You may recall a previous thread concerning my son. To refresh your memory, he is a rising senior in Fort Lauderdale with Hispanic heritage. My S took your advice and e-mailed Mr Carlos Reyes. We did not get a reply, so, I decided to give him a call. Unfortunately, his voice mail message explained that he is on an extended leave of absence.
My son is truly interested in UW. So interested that we will be visiting Madison for a tour the 29th of this month. We are driving up to Atlanta to visit Emory (at my insistence) on Monday, and, I believe that we are scheduled for a generic tour UW's campus Wednesday at noon. My son tried to contact the English department, but didn't get far. We need to make the most of this visit. It is not likely that I can afford another trip to Madison before a college decision is made.
I spoke to some one at the admissions office today (I can't recall his name) and he suggested that we simply walk into the admissions office and ask to speak to some one. He even mentioned that Mr Reyes sometimes drops by the office and might be there. However, he admitted that he could not assure me that Mr Reyes would be there. I feel a little uneasy about this. I would prefer to have an appointment with some one.
My question is this: can you give me some advice of how to make the most of our visit? I want my son to get a good fix on the curriculum at UW. He wants a strong LA education and plans to study Film in graduate school. It would be great to talk to some one that has intimate knowledge of the Liberal Arts school. Some one that might suggest a specific school within the U. And , perhaps offer advice to help him improve his chances of acceptance.
I am asking for a lot, but if you have any information for me, I would be very grateful.
If you can't get hold of her contact Roxanne and tell her the alumni admissions rep in Seattle gave you her name. She handles the west coast but also minority recruitment. She's very nice. Now might be the time they take their vacations etc after the big spring rush and before fall starts.
Just my thoughts on a LA education at UW. My daughter is an incoming freshman this year, but not a minority and we do live close by (1 hour).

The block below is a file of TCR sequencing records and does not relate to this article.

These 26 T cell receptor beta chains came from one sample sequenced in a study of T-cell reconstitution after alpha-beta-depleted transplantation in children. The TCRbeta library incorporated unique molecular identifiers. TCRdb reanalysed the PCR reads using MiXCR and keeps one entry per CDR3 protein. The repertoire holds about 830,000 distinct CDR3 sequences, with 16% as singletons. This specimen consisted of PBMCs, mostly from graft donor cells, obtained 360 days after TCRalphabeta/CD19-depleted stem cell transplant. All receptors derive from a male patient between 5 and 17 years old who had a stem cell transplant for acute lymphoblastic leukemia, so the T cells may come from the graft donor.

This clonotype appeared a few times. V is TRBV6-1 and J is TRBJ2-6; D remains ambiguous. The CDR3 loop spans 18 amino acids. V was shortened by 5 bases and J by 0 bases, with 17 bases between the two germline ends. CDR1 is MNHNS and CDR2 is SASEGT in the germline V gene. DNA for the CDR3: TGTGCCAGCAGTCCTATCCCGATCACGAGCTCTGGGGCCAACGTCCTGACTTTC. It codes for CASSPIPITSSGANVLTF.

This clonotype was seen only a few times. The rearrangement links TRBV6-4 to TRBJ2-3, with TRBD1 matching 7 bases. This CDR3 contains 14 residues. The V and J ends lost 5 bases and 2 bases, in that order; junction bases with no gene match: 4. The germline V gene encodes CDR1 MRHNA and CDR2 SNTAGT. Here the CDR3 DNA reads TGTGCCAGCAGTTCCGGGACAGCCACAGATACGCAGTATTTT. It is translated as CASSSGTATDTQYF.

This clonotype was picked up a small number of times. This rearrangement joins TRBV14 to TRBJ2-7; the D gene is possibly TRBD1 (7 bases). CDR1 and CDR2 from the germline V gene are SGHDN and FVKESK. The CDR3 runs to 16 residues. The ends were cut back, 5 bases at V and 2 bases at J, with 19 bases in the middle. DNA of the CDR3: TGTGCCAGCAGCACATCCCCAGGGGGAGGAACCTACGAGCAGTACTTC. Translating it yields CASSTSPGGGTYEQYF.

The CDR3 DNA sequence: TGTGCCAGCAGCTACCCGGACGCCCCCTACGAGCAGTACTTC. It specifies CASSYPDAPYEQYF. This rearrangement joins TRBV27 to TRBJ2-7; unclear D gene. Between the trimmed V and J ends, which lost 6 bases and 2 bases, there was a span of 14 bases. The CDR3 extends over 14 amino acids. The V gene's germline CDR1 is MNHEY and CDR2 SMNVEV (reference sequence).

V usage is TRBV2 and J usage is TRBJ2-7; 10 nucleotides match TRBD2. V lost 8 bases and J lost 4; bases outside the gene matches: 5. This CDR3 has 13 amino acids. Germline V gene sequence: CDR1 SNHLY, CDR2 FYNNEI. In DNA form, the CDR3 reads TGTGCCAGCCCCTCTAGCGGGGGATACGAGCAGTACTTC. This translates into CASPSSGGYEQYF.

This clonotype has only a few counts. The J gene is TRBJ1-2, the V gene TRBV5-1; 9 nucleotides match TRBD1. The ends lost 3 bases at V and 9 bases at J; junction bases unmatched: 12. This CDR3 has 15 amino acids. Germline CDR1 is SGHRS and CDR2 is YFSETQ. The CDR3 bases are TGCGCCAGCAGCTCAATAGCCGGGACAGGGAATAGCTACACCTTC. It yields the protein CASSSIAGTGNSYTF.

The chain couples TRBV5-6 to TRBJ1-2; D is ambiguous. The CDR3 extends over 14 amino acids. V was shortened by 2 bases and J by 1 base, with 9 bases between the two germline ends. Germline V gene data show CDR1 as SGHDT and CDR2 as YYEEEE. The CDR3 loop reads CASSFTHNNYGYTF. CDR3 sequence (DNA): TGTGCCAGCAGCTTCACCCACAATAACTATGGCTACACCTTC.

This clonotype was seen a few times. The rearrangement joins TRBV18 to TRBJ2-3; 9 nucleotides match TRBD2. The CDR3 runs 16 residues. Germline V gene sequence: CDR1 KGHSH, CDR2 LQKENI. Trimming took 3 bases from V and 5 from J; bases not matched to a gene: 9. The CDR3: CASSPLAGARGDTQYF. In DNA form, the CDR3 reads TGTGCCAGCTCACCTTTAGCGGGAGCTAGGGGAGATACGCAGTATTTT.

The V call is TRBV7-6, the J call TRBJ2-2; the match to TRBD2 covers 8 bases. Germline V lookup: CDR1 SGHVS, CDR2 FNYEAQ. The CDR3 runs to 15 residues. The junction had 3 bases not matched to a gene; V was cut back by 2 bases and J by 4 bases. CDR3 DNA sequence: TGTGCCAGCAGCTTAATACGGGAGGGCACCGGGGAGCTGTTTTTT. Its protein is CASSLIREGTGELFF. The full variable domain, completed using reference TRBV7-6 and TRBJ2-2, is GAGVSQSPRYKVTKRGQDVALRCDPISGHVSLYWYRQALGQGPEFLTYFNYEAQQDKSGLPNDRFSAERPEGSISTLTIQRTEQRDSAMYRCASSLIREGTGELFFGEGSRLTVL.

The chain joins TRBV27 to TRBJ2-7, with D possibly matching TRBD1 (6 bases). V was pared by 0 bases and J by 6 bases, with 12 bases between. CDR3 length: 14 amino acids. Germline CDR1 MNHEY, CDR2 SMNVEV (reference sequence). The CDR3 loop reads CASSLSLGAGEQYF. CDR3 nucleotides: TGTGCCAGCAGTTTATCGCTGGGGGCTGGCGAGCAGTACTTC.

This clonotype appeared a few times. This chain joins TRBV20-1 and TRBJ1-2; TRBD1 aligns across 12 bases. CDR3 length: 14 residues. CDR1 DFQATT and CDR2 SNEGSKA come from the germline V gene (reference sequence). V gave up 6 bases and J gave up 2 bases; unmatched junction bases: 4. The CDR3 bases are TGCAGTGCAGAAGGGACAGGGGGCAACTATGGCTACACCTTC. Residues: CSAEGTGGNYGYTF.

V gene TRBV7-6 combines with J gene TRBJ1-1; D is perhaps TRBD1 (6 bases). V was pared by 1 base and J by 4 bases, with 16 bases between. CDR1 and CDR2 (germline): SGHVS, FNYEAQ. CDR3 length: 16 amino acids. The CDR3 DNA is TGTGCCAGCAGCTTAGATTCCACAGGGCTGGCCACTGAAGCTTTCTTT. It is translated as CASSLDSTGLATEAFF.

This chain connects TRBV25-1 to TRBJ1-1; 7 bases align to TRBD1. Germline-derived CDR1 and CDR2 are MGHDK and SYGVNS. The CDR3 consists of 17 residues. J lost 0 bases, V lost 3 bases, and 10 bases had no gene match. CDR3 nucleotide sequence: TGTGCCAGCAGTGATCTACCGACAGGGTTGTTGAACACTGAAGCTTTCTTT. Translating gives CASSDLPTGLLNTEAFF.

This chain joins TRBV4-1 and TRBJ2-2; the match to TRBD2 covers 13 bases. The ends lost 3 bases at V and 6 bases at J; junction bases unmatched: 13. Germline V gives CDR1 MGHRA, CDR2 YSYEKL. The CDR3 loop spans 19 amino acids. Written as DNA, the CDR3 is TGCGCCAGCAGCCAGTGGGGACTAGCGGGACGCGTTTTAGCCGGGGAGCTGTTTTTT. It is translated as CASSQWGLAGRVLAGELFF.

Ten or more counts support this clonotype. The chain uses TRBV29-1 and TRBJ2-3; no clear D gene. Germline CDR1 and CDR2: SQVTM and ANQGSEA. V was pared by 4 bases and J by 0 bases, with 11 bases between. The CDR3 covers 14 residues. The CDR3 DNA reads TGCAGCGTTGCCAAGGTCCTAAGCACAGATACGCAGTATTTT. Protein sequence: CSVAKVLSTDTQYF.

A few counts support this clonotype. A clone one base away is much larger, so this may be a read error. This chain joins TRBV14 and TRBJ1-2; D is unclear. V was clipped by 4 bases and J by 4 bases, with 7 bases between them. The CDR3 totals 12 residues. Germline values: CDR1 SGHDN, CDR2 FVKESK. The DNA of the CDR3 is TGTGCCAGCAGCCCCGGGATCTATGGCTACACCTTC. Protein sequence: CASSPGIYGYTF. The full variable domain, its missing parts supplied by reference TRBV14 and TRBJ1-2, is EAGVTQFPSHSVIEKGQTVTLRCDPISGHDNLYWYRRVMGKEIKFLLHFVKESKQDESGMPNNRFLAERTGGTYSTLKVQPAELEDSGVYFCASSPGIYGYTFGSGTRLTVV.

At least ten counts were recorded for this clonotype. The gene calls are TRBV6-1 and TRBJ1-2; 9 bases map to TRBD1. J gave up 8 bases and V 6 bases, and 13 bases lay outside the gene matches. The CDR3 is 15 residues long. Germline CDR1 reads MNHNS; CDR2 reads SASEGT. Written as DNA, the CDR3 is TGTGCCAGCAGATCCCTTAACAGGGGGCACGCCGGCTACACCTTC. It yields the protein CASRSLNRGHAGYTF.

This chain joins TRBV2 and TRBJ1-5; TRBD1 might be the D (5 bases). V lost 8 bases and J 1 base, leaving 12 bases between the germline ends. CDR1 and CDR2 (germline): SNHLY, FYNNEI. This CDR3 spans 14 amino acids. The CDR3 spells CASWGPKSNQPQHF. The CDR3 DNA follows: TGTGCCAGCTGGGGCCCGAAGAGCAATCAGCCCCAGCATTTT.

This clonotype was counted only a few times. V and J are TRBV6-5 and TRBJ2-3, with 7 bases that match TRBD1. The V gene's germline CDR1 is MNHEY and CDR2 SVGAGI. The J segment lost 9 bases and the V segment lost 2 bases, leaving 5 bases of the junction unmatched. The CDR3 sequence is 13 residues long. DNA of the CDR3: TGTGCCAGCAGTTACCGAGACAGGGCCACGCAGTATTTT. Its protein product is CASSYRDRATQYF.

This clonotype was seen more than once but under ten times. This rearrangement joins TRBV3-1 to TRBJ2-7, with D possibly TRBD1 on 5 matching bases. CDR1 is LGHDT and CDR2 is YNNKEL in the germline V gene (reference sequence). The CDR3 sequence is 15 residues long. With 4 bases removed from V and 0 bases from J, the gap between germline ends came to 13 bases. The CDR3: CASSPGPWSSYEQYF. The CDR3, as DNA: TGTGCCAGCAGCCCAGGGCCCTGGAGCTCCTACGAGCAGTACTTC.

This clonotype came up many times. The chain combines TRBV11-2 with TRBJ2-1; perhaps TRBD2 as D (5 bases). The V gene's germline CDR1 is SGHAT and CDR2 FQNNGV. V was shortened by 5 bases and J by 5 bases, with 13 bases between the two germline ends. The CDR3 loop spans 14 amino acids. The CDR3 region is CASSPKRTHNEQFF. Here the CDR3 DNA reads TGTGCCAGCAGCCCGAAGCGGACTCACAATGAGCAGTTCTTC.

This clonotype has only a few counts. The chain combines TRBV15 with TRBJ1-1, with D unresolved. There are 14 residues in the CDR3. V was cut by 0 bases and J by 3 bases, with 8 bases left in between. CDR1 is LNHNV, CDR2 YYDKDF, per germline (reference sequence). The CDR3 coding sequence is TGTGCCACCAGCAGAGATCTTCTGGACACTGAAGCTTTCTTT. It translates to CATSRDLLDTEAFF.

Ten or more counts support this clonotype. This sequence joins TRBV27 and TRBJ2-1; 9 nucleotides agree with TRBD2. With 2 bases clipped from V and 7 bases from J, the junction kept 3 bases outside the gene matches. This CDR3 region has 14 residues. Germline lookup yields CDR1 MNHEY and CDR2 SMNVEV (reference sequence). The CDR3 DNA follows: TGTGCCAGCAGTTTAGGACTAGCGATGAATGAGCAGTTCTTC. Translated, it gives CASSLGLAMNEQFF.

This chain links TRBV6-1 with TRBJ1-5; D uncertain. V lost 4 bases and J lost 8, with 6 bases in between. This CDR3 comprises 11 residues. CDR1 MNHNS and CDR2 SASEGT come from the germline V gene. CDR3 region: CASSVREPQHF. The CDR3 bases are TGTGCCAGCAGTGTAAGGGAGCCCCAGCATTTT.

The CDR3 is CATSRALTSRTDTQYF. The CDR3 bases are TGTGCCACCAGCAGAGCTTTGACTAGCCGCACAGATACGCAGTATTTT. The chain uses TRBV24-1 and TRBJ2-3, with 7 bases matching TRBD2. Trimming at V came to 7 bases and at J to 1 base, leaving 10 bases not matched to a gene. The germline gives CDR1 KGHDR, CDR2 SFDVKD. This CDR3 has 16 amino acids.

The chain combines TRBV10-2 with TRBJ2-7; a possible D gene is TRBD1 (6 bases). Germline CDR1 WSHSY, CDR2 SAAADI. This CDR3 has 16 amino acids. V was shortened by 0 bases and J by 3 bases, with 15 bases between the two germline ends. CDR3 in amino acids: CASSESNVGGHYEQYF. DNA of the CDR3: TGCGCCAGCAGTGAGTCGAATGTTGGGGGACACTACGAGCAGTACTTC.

She applied to 13 schools, 10 of them some of the top LAC's in the midwest if not the nation. Not sure if you are familiar with schools like Carlton, St. Olaf, Beloit, Lawrence, etc.... She too wants a LA education to a large extent, thus her interest in the smaller LAC's (under 3000 students). She was admitted to 11 of her 13 schools with a several giving a good enough FA package that they would have been quite a bit less costly than UW after scholarships.
When she first visited Madison it seemed huge to her. It was a 92 degree day with a lot of walking, but still enjoyable. In between visiting the smaller LAC's we went back for several visits to UW, and each time it seemed smaller, in a GOOD way to her. We read up on class sizes, had some GREAT student tour guides that calmed a lot of fears about the size issue.
She also looked into things to give her a little more of what in my mind is a LA education. Things like; The FIG's (First Year Interest Groups), the Residential Learning Communities in some dorms, the ILS (Intergrated Liberal Studies) Curriculum, etc... In the area of English, Creative Writing in particular, we learned that they have a very good staff, right up there with some of the highest end small LAC's. It just seems to get overshadowed by all the tech, business, bio type news.
I believe her thoughts in the end were that she could gets just as good LA education at UW as the smaller LAC's, AND have the added benefit of Madison as a college and cultural town, large music scene (one of her passions), the lakes, TONS of involvement opportunities, etc.....
I guess a summary would be that if you want a good LA track here, it is absolutely doable, but you might need to do some digging.
I got the ILS Certificate the late 1980's. The program is a way to focus your first 2 or 3 years with a group of interdisciplinary and cohesive classes. It's essentially a great books program at a large University. Lots of the literature of Western Civilization, but with often contemporary context. The Professor's who teach in the programs are folks who love to teach and the Graduate students were top notch. Even if you are in the sciences ILS is a way to meet breadth requirements in a structured manner. In fact the University leverages its strengh in the sciences with some great Science faculty teaching in the program. A well educated person certainly needs a solid understanding of the scientific world! To this day I am interested in a broad range of literature and ideas due to ILS. Definately made this Badger a life long learner.